The UN told Maldives on Saturday that Judge Abdulla Mohamed must either be charged or released from indefinite detention. Mohamed was arrested for corruption [JURIST report] in an unprecedented move by the military, following a ruling to release a government critic. Mohamed is also accused of obstructing police investigations and having ties to organized crime [Minivan News report]. The arrest has sparked street protests and prompted all the country's courts to boycott sessions. The Maldives Minister of Foreign Affairs [official website] asked the UN Office of the High Commissioner for Human Rights [official website] for help resolving the issue [JURIST report] last week. The Maldives Supreme Court [official website] and the Judicial Service Commission [official website], which investigates judicial conduct, have called the arrest illegal and have demanded that Mohamed be released, but the army has yet to comply. UN officials have not yet decided how to respond to the request [AP report].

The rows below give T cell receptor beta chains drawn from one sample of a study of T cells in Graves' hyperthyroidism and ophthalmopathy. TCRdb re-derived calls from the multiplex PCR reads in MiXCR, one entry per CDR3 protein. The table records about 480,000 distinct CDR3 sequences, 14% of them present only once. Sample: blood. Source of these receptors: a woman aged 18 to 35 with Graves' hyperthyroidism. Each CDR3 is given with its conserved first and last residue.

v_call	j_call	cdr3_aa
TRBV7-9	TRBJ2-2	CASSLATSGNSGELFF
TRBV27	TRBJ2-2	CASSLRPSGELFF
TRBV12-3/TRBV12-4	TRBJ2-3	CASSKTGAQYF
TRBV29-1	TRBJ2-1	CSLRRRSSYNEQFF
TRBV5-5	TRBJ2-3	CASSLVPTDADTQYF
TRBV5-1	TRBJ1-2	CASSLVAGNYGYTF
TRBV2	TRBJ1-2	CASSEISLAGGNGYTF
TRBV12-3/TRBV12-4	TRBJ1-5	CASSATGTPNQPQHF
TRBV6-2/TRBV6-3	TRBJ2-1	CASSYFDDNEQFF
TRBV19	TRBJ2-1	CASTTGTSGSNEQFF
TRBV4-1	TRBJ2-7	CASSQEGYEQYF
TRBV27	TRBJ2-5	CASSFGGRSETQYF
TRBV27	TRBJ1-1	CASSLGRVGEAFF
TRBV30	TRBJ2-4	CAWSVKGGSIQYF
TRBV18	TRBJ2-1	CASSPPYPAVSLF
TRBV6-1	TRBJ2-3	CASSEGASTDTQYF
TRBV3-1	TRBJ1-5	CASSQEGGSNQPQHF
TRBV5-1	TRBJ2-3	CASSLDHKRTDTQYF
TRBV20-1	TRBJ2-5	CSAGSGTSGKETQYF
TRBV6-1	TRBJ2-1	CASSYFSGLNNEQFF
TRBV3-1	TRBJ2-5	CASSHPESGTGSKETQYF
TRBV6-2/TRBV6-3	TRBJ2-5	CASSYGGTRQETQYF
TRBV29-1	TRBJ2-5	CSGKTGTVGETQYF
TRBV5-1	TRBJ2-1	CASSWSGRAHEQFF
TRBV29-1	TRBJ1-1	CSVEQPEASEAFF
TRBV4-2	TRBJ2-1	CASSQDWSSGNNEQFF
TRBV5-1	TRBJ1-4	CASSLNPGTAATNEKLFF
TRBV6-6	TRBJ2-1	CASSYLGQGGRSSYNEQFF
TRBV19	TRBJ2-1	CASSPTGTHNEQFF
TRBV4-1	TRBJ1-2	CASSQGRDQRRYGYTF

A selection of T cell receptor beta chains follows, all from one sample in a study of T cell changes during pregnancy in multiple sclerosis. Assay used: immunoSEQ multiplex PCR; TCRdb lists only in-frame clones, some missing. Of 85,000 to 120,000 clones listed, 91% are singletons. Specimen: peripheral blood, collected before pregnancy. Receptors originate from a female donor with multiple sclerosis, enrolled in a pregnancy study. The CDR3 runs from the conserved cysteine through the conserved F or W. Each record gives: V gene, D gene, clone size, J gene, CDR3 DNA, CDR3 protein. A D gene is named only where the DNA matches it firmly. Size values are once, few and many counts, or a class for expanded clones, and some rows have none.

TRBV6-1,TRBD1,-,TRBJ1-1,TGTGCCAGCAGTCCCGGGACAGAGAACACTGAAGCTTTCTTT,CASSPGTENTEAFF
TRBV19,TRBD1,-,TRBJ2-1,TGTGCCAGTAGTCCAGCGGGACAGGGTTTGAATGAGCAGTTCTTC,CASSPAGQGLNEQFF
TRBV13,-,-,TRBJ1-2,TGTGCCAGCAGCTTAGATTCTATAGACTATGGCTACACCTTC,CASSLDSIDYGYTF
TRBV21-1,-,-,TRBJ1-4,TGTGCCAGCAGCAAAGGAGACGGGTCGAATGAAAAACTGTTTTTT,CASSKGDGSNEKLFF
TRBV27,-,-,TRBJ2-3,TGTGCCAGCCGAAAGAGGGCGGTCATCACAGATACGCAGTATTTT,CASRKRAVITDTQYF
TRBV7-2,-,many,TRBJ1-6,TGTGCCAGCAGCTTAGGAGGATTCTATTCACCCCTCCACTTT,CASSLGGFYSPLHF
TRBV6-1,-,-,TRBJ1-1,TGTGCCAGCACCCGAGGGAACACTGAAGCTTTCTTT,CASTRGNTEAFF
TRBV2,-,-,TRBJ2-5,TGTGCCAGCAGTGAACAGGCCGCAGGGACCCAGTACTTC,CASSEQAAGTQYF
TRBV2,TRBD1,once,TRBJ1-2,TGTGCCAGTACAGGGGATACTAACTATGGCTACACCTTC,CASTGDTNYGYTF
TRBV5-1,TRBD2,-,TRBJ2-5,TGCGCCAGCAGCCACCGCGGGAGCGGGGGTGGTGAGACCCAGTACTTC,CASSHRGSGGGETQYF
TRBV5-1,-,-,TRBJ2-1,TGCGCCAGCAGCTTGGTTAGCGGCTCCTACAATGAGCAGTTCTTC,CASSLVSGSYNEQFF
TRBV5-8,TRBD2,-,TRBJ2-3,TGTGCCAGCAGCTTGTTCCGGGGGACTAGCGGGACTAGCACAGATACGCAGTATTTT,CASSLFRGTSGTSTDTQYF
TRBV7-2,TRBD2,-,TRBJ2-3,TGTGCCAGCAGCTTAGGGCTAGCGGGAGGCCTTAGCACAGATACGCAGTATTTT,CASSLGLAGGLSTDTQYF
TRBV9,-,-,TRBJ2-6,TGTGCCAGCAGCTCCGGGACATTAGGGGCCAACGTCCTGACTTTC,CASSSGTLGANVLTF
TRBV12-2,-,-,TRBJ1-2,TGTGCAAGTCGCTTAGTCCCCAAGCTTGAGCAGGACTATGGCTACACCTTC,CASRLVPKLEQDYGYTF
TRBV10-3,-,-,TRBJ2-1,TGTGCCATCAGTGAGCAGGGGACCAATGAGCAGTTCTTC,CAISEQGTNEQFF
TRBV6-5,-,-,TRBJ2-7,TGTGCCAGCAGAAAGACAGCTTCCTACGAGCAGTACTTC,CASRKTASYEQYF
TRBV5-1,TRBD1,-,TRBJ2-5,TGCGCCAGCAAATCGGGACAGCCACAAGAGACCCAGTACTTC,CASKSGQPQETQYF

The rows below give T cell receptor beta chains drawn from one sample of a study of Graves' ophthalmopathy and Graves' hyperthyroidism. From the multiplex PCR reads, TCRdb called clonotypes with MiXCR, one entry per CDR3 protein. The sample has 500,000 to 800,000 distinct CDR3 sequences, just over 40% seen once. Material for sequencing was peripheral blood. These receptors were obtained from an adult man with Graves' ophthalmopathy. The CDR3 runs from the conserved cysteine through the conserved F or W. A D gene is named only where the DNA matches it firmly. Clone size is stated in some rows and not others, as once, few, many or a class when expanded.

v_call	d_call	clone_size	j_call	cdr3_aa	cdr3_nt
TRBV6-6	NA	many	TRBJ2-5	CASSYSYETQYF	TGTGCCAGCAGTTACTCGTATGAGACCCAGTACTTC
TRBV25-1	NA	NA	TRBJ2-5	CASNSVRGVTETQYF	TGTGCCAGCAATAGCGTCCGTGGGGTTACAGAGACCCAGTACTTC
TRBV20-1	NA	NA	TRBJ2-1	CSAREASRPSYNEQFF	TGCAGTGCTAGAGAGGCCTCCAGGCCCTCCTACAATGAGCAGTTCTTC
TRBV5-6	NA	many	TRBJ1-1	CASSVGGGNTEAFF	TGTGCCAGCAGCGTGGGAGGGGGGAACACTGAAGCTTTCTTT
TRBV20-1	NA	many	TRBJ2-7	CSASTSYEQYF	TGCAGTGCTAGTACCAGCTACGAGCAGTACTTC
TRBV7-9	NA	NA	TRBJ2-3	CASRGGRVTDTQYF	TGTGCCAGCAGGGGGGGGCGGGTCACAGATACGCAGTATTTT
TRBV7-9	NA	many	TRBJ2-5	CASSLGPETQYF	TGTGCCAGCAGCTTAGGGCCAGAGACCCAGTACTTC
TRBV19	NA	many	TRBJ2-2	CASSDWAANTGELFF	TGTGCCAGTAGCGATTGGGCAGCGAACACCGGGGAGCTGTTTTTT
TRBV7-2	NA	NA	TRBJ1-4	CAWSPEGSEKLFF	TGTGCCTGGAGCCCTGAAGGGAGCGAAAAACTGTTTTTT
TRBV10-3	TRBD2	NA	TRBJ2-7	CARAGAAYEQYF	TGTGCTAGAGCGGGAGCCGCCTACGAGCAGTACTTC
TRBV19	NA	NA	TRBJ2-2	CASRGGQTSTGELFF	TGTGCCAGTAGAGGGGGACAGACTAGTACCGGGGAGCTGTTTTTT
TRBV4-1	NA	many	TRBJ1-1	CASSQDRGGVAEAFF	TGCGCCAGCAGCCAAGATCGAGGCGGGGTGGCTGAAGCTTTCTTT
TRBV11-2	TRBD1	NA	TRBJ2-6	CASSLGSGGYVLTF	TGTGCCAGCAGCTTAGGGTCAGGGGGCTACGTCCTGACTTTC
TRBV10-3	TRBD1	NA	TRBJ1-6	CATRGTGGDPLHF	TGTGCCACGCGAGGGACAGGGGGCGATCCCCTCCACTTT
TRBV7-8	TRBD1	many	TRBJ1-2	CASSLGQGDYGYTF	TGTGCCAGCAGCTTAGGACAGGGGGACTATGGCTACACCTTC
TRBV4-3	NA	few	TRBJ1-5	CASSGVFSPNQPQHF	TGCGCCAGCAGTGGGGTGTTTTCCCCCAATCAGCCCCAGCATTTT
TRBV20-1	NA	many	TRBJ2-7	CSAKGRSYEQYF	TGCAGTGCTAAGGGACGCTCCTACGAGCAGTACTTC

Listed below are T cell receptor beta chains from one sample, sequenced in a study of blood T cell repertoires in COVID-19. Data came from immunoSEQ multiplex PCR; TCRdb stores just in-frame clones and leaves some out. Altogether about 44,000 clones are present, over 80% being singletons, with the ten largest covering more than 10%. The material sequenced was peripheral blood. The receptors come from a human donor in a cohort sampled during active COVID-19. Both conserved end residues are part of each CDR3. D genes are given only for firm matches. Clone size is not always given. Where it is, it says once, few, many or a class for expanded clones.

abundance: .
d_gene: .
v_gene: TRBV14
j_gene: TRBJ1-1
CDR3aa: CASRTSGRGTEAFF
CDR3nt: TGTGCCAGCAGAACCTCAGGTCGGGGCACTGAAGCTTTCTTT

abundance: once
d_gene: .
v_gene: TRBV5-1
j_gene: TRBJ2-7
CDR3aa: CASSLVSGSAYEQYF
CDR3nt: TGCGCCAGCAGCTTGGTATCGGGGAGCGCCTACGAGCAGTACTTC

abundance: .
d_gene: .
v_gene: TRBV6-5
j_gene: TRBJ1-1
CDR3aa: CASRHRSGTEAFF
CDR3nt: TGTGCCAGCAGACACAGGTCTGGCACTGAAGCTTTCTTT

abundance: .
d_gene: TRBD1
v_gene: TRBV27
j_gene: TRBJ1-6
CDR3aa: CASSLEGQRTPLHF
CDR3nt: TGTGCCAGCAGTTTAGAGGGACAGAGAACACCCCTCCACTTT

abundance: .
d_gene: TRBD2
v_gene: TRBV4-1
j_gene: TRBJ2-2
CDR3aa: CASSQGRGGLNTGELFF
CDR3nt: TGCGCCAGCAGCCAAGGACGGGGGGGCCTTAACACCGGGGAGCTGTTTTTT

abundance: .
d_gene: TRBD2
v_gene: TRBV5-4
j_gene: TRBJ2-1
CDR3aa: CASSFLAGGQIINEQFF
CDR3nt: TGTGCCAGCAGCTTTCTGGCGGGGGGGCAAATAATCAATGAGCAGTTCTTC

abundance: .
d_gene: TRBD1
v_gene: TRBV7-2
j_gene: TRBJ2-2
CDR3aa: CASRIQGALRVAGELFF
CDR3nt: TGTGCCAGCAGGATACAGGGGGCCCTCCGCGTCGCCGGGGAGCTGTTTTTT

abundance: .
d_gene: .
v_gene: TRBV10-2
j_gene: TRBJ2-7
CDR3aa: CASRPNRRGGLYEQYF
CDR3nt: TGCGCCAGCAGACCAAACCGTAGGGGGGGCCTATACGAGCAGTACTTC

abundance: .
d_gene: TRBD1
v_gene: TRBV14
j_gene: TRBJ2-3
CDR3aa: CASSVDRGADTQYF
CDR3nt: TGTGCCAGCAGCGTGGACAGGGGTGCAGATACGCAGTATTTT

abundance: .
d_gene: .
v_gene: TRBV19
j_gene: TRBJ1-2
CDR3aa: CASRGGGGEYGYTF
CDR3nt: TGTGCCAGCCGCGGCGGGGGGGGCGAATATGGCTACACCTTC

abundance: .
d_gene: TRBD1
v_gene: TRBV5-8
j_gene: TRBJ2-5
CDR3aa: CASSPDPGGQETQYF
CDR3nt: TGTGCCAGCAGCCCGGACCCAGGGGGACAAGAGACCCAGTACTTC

The Maldives has faced ongoing political difficulties following the adoption of its constitution [JURIST report] in late 2008. President Mohamed Nasheed defeated longtime political opponent Maumoon Abdul Gayoon [BBC profile], who had jailed him numerous times during his 30-year rule. However, opposition legislators have blocked the ruling party's legislative agenda, leaving certain crucial provisions of the new constitutional system unestablished. This resulted in the resignation of Nasheed's entire cabinet [BBC report] in June 2010. The Maldives Constitution [text, PDF] provides for multi-party elections, an independent judiciary and grants more authority to the legislature. It also enumerates fundamental rights of citizens and establishes several special commissions on issues relating to human rights and corruption.